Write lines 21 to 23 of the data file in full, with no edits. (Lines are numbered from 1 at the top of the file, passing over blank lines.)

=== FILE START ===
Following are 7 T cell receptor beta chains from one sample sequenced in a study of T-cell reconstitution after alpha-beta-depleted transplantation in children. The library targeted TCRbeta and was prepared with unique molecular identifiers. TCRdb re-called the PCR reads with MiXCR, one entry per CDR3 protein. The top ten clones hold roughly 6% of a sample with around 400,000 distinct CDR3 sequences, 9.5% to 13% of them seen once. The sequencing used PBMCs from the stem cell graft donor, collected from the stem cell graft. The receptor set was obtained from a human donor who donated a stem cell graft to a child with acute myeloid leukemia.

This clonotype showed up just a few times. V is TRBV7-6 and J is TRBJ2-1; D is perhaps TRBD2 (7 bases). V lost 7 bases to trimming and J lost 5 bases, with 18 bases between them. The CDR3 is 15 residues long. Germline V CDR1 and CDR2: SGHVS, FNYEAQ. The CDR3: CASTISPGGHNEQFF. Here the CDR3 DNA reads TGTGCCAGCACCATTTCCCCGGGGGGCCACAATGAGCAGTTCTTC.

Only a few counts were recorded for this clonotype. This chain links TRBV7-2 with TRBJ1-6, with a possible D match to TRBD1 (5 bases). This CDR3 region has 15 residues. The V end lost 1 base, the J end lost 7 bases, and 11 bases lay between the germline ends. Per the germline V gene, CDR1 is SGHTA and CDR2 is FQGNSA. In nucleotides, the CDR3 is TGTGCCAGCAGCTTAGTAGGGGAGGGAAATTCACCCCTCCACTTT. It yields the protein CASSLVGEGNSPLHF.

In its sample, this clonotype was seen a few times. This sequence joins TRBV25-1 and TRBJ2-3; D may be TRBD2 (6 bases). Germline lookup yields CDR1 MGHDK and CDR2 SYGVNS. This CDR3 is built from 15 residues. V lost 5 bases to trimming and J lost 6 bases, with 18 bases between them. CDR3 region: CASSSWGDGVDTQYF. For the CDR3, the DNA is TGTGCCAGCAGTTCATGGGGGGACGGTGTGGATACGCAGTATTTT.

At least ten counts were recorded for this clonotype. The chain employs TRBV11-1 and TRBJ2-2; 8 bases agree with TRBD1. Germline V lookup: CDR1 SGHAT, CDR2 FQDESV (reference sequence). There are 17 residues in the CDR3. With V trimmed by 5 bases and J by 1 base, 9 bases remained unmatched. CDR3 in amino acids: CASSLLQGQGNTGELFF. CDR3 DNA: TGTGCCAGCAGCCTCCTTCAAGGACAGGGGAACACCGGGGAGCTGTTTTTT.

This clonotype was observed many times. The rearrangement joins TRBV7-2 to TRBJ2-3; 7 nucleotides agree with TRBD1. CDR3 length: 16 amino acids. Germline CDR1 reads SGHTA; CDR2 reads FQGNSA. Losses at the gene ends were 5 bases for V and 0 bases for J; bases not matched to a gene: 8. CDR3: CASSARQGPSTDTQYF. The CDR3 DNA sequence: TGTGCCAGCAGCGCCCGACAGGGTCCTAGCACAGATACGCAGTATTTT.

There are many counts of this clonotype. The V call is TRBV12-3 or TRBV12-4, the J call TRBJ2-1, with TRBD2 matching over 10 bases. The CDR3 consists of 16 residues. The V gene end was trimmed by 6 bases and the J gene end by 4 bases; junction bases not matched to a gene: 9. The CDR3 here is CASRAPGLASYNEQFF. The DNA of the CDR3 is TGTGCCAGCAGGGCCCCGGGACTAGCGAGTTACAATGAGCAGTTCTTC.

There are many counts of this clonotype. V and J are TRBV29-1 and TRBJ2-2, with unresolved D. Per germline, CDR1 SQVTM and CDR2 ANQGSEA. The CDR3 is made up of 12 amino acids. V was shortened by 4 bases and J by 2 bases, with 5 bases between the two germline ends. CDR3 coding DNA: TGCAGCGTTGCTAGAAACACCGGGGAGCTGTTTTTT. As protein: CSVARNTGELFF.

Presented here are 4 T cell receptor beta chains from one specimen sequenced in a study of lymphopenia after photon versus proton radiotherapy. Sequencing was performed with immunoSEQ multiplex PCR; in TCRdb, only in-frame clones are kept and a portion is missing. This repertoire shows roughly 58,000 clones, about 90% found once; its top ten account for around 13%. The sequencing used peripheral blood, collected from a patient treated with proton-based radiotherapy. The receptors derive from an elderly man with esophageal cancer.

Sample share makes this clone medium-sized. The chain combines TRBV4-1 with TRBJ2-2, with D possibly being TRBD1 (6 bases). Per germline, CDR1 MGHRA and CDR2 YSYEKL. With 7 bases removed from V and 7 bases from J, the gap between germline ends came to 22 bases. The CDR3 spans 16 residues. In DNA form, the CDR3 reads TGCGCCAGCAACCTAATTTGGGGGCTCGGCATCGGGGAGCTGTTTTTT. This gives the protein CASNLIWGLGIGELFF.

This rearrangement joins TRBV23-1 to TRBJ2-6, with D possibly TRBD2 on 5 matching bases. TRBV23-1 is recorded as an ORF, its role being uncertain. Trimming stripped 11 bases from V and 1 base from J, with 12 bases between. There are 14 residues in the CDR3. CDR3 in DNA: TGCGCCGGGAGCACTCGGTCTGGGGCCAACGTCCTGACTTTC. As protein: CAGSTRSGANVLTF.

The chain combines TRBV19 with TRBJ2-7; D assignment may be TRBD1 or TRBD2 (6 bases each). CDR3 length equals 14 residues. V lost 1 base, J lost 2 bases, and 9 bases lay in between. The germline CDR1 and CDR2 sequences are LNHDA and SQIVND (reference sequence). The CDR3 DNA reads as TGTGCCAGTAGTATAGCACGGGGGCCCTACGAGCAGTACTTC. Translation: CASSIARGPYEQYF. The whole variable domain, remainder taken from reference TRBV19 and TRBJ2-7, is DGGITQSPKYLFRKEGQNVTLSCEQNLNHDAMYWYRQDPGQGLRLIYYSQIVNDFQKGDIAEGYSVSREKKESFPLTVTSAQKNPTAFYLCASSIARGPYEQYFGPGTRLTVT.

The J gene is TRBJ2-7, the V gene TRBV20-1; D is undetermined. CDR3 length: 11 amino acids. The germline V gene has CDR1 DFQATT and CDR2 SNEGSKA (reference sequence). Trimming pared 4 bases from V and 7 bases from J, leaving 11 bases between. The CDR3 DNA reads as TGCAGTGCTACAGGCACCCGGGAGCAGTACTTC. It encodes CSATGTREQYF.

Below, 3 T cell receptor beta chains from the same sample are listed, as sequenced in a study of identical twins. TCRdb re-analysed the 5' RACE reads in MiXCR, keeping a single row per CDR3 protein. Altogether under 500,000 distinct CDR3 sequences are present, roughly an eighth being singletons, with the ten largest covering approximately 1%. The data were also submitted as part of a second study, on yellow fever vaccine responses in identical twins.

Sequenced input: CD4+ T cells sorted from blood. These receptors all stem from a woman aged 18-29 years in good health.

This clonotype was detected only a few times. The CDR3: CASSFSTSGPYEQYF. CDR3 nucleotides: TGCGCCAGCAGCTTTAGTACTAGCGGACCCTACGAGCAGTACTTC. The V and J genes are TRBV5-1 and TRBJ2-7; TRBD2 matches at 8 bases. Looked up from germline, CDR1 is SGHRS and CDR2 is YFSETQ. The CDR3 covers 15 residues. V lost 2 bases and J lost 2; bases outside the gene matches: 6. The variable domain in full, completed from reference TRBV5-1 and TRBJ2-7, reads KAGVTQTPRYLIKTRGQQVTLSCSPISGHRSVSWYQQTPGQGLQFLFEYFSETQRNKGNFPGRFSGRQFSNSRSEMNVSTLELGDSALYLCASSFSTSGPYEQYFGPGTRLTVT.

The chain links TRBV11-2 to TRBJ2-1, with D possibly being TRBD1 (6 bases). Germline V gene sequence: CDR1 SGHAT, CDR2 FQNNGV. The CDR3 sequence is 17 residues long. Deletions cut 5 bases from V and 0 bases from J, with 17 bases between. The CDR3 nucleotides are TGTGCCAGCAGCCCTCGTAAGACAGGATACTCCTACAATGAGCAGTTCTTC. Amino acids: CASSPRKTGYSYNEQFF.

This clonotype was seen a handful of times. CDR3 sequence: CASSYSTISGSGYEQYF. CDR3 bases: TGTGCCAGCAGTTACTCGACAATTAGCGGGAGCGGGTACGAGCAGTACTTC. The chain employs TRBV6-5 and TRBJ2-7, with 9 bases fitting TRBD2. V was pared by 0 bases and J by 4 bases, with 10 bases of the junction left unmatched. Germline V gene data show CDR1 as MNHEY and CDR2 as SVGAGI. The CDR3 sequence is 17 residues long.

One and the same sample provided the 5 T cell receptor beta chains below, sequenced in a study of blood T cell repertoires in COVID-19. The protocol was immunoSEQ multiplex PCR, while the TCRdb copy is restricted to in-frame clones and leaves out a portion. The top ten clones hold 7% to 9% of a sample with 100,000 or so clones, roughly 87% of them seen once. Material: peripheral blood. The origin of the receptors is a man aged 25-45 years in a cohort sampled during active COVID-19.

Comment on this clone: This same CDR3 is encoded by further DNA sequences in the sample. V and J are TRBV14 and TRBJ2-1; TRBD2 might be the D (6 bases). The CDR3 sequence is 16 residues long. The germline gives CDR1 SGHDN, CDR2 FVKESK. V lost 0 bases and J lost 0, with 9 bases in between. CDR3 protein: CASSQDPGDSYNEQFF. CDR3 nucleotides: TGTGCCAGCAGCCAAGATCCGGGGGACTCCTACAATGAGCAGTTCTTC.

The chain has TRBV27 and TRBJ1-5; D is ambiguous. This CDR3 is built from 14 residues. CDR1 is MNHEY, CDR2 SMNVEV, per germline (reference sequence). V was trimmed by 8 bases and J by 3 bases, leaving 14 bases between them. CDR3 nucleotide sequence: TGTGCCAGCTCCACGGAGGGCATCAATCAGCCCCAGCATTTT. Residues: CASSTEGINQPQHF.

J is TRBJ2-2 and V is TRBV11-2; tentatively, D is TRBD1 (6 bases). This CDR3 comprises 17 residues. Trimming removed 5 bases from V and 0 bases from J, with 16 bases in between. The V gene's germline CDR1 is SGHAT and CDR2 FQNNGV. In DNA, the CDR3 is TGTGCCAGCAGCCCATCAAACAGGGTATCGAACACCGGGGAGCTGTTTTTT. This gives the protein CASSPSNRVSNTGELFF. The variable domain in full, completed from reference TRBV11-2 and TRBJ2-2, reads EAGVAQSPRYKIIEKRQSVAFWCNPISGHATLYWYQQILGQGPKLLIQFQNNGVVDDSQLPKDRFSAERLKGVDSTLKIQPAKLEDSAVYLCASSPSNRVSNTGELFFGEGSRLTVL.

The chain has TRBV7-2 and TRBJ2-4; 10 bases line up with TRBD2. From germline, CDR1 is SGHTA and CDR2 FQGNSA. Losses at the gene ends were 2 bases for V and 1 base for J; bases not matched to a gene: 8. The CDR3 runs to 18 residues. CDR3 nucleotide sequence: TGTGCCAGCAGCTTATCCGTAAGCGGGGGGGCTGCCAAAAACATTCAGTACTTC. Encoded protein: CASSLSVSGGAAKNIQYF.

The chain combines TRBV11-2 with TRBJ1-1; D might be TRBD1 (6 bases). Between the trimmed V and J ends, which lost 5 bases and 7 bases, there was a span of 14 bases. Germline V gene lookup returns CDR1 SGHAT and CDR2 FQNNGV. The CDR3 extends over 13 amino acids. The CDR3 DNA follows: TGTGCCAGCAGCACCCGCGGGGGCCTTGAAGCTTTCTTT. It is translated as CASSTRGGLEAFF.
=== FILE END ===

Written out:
The chain has TRBV27 and TRBJ1-5; D is ambiguous. This CDR3 is built from 14 residues. CDR1 is MNHEY, CDR2 SMNVEV, per germline (reference sequence). V was trimmed by 8 bases and J by 3 bases, leaving 14 bases between them. CDR3 nucleotide sequence: TGTGCCAGCTCCACGGAGGGCATCAATCAGCCCCAGCATTTT. Residues: CASSTEGINQPQHF.

J is TRBJ2-2 and V is TRBV11-2; tentatively, D is TRBD1 (6 bases). This CDR3 comprises 17 residues. Trimming removed 5 bases from V and 0 bases from J, with 16 bases in between. The V gene's germline CDR1 is SGHAT and CDR2 FQNNGV. In DNA, the CDR3 is TGTGCCAGCAGCCCATCAAACAGGGTATCGAACACCGGGGAGCTGTTTTTT. This gives the protein CASSPSNRVSNTGELFF. The variable domain in full, completed from reference TRBV11-2 and TRBJ2-2, reads EAGVAQSPRYKIIEKRQSVAFWCNPISGHATLYWYQQILGQGPKLLIQFQNNGVVDDSQLPKDRFSAERLKGVDSTLKIQPAKLEDSAVYLCASSPSNRVSNTGELFFGEGSRLTVL.

The chain has TRBV7-2 and TRBJ2-4; 10 bases line up with TRBD2. From germline, CDR1 is SGHTA and CDR2 FQGNSA. Losses at the gene ends were 2 bases for V and 1 base for J; bases not matched to a gene: 8. The CDR3 runs to 18 residues. CDR3 nucleotide sequence: TGTGCCAGCAGCTTATCCGTAAGCGGGGGGGCTGCCAAAAACATTCAGTACTTC. Encoded protein: CASSLSVSGGAAKNIQYF.